SAX was initially developed for Java, but it has been ported to other languages like Python, Perl and C++. In C++, you have several representations and strategies to choose from when porting the original SAX API. Since there is no common C++ SAX interface, the different implementations might have some small, and not-so-small, differences.

In this article, we'll stick with IBM's xml4c2 SAX implementation. In order to write your own XML modules, you will need to inherit from the application classes of the API and override the methods you want to perform special actions.

Here is an overview of the handlers you will inherit from, a more complete documentation of them can be found with the xml4c2 distribution.

Handler Description
DocumentHandler This is the main interface that SAX applications implement. It defines methods to let the parser inform the application about basic parsing events. In order to use it, the application should use a class that implements DocumentHandler and then register an instance with the parser, which will later feed it with the appropriate events.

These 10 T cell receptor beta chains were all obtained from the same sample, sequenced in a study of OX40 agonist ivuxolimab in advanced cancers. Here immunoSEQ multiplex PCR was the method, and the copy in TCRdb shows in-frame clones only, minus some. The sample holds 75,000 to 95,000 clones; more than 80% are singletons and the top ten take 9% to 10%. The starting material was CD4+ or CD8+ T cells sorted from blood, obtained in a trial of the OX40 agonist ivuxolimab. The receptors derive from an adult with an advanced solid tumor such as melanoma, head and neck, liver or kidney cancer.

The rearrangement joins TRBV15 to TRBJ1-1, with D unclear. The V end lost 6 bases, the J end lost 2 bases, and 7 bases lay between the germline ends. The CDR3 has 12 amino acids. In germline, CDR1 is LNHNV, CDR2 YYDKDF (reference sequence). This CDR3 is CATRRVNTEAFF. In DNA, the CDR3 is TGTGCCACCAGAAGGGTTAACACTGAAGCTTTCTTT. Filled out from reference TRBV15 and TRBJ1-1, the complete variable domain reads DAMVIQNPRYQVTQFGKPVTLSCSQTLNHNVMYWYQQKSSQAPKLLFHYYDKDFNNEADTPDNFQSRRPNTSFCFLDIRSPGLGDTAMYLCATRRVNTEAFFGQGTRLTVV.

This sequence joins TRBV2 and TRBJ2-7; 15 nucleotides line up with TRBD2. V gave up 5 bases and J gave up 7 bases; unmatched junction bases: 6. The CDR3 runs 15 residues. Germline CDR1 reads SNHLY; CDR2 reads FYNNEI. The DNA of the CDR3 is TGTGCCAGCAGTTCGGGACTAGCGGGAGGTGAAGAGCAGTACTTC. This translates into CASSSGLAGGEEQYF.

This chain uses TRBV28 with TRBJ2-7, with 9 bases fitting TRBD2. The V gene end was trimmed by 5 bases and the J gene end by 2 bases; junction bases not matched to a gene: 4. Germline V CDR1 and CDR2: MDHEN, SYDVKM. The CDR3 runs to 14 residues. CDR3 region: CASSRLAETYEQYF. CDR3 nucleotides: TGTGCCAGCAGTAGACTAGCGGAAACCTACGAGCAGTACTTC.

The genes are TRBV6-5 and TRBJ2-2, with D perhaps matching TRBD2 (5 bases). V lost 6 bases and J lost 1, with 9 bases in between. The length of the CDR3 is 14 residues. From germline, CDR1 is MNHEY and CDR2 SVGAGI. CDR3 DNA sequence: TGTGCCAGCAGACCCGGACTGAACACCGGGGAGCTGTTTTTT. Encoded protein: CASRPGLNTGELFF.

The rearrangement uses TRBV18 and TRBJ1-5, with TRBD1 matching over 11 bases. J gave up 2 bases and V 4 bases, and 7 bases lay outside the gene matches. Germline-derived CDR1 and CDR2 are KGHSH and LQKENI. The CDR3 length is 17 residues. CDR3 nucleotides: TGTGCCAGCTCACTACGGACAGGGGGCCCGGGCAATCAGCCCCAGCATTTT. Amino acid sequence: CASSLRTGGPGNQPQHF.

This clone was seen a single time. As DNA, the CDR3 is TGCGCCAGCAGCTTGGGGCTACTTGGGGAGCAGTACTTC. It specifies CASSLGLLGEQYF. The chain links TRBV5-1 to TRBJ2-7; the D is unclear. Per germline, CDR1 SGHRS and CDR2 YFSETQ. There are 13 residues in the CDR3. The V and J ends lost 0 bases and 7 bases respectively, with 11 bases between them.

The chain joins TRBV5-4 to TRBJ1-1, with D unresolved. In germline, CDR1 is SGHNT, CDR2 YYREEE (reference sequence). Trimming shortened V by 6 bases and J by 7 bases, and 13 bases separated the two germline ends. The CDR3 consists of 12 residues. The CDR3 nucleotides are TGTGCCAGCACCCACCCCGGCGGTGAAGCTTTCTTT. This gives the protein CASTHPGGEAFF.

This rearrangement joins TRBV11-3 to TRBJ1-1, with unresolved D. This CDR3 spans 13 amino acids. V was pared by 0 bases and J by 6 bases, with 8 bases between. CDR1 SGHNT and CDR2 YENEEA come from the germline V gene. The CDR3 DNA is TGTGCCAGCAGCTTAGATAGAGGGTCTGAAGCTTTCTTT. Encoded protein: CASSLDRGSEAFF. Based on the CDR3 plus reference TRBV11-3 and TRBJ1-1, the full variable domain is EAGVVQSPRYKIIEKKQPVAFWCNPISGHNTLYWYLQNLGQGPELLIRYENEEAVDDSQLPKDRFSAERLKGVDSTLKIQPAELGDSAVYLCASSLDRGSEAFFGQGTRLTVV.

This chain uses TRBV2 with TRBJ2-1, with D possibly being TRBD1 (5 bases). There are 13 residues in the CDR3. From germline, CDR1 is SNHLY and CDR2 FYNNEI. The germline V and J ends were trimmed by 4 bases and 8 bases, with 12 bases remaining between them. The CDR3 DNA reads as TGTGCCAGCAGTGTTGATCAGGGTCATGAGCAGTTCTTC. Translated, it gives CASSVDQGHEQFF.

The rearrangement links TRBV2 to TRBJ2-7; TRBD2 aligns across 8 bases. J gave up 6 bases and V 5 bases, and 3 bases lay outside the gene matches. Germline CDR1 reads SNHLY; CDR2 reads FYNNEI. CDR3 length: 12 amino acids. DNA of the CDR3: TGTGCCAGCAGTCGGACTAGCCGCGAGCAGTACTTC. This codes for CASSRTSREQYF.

ErrorHandler This interface is provided in order to allow the SAX application to implement customized error handling. It is registered using the setErrorHandler method. The parser will then report all errors and warnings through this interface.
DTDHandler Objects of a class that implement the DTDHandler interface receive information about notations and unparsed entities. They are registered using the parser's setDTDHandler method.
EntityResolver (less commonly used) If the application needs to intercept any external entities before their inclusion, it must make use of a class that implements this interface registering it via the setEntityResolver method. Any external entities (including the external DTD subset and external parameter entities) will be reported through it.

Note that by making use of the multiple inheritance support of C++, a user-defined handler can implement several of those functions (e.g., error handling and document handling).

            // ...

     class MyHandler : public DocumentHandler, ErrorHandler

     // ...

            parser = new NonValidatingSAXParser;

     MyHandler*  handler = new MyHandler();